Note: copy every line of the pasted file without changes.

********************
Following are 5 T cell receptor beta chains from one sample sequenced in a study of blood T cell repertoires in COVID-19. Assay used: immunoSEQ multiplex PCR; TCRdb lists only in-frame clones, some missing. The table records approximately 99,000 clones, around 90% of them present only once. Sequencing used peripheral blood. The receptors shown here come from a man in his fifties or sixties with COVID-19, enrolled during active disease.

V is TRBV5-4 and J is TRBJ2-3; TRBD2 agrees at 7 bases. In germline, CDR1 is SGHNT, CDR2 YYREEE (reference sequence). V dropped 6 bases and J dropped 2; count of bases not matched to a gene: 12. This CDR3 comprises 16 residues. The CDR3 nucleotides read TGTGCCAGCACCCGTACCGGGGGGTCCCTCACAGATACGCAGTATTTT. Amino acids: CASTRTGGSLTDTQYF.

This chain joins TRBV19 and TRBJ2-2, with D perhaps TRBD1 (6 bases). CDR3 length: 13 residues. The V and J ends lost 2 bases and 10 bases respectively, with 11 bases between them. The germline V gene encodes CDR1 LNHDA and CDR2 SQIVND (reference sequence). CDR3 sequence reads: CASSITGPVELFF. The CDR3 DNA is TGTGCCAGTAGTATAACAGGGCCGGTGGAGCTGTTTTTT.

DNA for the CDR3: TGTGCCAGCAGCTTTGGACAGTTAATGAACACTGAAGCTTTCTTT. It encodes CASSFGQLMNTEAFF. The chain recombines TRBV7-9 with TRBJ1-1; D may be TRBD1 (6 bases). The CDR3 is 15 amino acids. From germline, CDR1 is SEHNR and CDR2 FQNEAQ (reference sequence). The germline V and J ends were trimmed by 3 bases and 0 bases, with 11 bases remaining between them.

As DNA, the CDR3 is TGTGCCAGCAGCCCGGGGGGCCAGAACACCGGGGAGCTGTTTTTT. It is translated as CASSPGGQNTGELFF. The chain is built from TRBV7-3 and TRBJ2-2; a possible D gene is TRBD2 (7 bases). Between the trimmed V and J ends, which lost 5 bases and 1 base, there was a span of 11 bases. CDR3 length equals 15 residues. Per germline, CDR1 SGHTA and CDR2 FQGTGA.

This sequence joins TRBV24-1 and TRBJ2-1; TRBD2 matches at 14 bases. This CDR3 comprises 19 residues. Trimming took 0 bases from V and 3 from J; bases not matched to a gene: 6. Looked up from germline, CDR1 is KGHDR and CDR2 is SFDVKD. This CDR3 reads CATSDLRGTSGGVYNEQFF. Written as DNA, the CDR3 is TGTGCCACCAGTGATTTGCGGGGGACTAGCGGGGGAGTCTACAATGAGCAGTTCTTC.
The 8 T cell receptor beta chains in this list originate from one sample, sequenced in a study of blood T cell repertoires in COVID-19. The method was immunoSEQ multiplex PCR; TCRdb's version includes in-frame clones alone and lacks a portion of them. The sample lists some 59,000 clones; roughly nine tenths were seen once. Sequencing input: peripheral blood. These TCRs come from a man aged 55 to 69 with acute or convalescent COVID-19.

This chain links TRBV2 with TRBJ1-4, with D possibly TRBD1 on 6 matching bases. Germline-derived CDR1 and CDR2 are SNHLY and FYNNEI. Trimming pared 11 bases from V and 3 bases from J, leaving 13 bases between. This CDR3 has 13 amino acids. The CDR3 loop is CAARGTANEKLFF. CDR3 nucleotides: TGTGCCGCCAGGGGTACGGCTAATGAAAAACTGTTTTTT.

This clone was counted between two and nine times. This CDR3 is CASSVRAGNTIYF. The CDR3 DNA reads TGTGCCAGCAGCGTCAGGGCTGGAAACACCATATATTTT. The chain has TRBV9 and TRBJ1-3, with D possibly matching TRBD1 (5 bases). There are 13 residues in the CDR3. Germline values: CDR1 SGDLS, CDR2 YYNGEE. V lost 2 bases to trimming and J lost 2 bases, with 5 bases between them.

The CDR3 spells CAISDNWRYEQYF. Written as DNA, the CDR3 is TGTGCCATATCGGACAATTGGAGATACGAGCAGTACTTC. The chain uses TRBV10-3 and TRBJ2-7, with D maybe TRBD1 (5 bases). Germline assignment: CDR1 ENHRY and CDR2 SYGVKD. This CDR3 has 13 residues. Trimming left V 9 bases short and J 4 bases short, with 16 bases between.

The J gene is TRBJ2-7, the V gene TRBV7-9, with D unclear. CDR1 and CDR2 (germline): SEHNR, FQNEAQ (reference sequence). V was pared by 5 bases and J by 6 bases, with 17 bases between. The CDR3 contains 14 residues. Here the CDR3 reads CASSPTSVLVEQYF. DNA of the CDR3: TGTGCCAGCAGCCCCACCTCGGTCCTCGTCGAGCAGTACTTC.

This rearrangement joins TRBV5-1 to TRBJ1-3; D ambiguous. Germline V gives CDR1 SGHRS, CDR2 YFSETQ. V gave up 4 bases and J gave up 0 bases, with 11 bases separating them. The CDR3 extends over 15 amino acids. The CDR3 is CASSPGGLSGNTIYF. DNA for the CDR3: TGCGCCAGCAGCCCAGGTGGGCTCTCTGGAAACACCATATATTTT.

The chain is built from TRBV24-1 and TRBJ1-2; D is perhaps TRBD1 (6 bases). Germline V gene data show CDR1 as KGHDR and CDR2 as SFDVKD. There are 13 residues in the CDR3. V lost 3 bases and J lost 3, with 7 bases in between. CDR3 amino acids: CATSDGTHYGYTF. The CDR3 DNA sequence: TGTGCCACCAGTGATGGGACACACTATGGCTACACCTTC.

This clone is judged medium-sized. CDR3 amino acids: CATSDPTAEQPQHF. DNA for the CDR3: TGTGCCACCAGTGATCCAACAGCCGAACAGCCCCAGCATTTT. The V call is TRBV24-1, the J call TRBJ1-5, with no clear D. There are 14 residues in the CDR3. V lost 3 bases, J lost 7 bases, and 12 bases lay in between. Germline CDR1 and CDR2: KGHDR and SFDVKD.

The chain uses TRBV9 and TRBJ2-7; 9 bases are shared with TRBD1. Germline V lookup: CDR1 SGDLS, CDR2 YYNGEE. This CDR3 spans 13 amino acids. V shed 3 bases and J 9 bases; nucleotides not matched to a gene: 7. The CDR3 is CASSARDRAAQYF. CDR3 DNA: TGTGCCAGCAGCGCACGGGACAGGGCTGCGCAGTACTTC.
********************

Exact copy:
Following are 5 T cell receptor beta chains from one sample sequenced in a study of blood T cell repertoires in COVID-19. Assay used: immunoSEQ multiplex PCR; TCRdb lists only in-frame clones, some missing. The table records approximately 99,000 clones, around 90% of them present only once. Sequencing used peripheral blood. The receptors shown here come from a man in his fifties or sixties with COVID-19, enrolled during active disease.

V is TRBV5-4 and J is TRBJ2-3; TRBD2 agrees at 7 bases. In germline, CDR1 is SGHNT, CDR2 YYREEE (reference sequence). V dropped 6 bases and J dropped 2; count of bases not matched to a gene: 12. This CDR3 comprises 16 residues. The CDR3 nucleotides read TGTGCCAGCACCCGTACCGGGGGGTCCCTCACAGATACGCAGTATTTT. Amino acids: CASTRTGGSLTDTQYF.

This chain joins TRBV19 and TRBJ2-2, with D perhaps TRBD1 (6 bases). CDR3 length: 13 residues. The V and J ends lost 2 bases and 10 bases respectively, with 11 bases between them. The germline V gene encodes CDR1 LNHDA and CDR2 SQIVND (reference sequence). CDR3 sequence reads: CASSITGPVELFF. The CDR3 DNA is TGTGCCAGTAGTATAACAGGGCCGGTGGAGCTGTTTTTT.

DNA for the CDR3: TGTGCCAGCAGCTTTGGACAGTTAATGAACACTGAAGCTTTCTTT. It encodes CASSFGQLMNTEAFF. The chain recombines TRBV7-9 with TRBJ1-1; D may be TRBD1 (6 bases). The CDR3 is 15 amino acids. From germline, CDR1 is SEHNR and CDR2 FQNEAQ (reference sequence). The germline V and J ends were trimmed by 3 bases and 0 bases, with 11 bases remaining between them.

As DNA, the CDR3 is TGTGCCAGCAGCCCGGGGGGCCAGAACACCGGGGAGCTGTTTTTT. It is translated as CASSPGGQNTGELFF. The chain is built from TRBV7-3 and TRBJ2-2; a possible D gene is TRBD2 (7 bases). Between the trimmed V and J ends, which lost 5 bases and 1 base, there was a span of 11 bases. CDR3 length equals 15 residues. Per germline, CDR1 SGHTA and CDR2 FQGTGA.

This sequence joins TRBV24-1 and TRBJ2-1; TRBD2 matches at 14 bases. This CDR3 comprises 19 residues. Trimming took 0 bases from V and 3 from J; bases not matched to a gene: 6. Looked up from germline, CDR1 is KGHDR and CDR2 is SFDVKD. This CDR3 reads CATSDLRGTSGGVYNEQFF. Written as DNA, the CDR3 is TGTGCCACCAGTGATTTGCGGGGGACTAGCGGGGGAGTCTACAATGAGCAGTTCTTC.
The 8 T cell receptor beta chains in this list originate from one sample, sequenced in a study of blood T cell repertoires in COVID-19. The method was immunoSEQ multiplex PCR; TCRdb's version includes in-frame clones alone and lacks a portion of them. The sample lists some 59,000 clones; roughly nine tenths were seen once. Sequencing input: peripheral blood. These TCRs come from a man aged 55 to 69 with acute or convalescent COVID-19.

This chain links TRBV2 with TRBJ1-4, with D possibly TRBD1 on 6 matching bases. Germline-derived CDR1 and CDR2 are SNHLY and FYNNEI. Trimming pared 11 bases from V and 3 bases from J, leaving 13 bases between. This CDR3 has 13 amino acids. The CDR3 loop is CAARGTANEKLFF. CDR3 nucleotides: TGTGCCGCCAGGGGTACGGCTAATGAAAAACTGTTTTTT.

This clone was counted between two and nine times. This CDR3 is CASSVRAGNTIYF. The CDR3 DNA reads TGTGCCAGCAGCGTCAGGGCTGGAAACACCATATATTTT. The chain has TRBV9 and TRBJ1-3, with D possibly matching TRBD1 (5 bases). There are 13 residues in the CDR3. Germline values: CDR1 SGDLS, CDR2 YYNGEE. V lost 2 bases to trimming and J lost 2 bases, with 5 bases between them.

The CDR3 spells CAISDNWRYEQYF. Written as DNA, the CDR3 is TGTGCCATATCGGACAATTGGAGATACGAGCAGTACTTC. The chain uses TRBV10-3 and TRBJ2-7, with D maybe TRBD1 (5 bases). Germline assignment: CDR1 ENHRY and CDR2 SYGVKD. This CDR3 has 13 residues. Trimming left V 9 bases short and J 4 bases short, with 16 bases between.

The J gene is TRBJ2-7, the V gene TRBV7-9, with D unclear. CDR1 and CDR2 (germline): SEHNR, FQNEAQ (reference sequence). V was pared by 5 bases and J by 6 bases, with 17 bases between. The CDR3 contains 14 residues. Here the CDR3 reads CASSPTSVLVEQYF. DNA of the CDR3: TGTGCCAGCAGCCCCACCTCGGTCCTCGTCGAGCAGTACTTC.

This rearrangement joins TRBV5-1 to TRBJ1-3; D ambiguous. Germline V gives CDR1 SGHRS, CDR2 YFSETQ. V gave up 4 bases and J gave up 0 bases, with 11 bases separating them. The CDR3 extends over 15 amino acids. The CDR3 is CASSPGGLSGNTIYF. DNA for the CDR3: TGCGCCAGCAGCCCAGGTGGGCTCTCTGGAAACACCATATATTTT.

The chain is built from TRBV24-1 and TRBJ1-2; D is perhaps TRBD1 (6 bases). Germline V gene data show CDR1 as KGHDR and CDR2 as SFDVKD. There are 13 residues in the CDR3. V lost 3 bases and J lost 3, with 7 bases in between. CDR3 amino acids: CATSDGTHYGYTF. The CDR3 DNA sequence: TGTGCCACCAGTGATGGGACACACTATGGCTACACCTTC.

This clone is judged medium-sized. CDR3 amino acids: CATSDPTAEQPQHF. DNA for the CDR3: TGTGCCACCAGTGATCCAACAGCCGAACAGCCCCAGCATTTT. The V call is TRBV24-1, the J call TRBJ1-5, with no clear D. There are 14 residues in the CDR3. V lost 3 bases, J lost 7 bases, and 12 bases lay in between. Germline CDR1 and CDR2: KGHDR and SFDVKD.

The chain uses TRBV9 and TRBJ2-7; 9 bases are shared with TRBD1. Germline V lookup: CDR1 SGDLS, CDR2 YYNGEE. This CDR3 spans 13 amino acids. V shed 3 bases and J 9 bases; nucleotides not matched to a gene: 7. The CDR3 is CASSARDRAAQYF. CDR3 DNA: TGTGCCAGCAGCGCACGGGACAGGGCTGCGCAGTACTTC.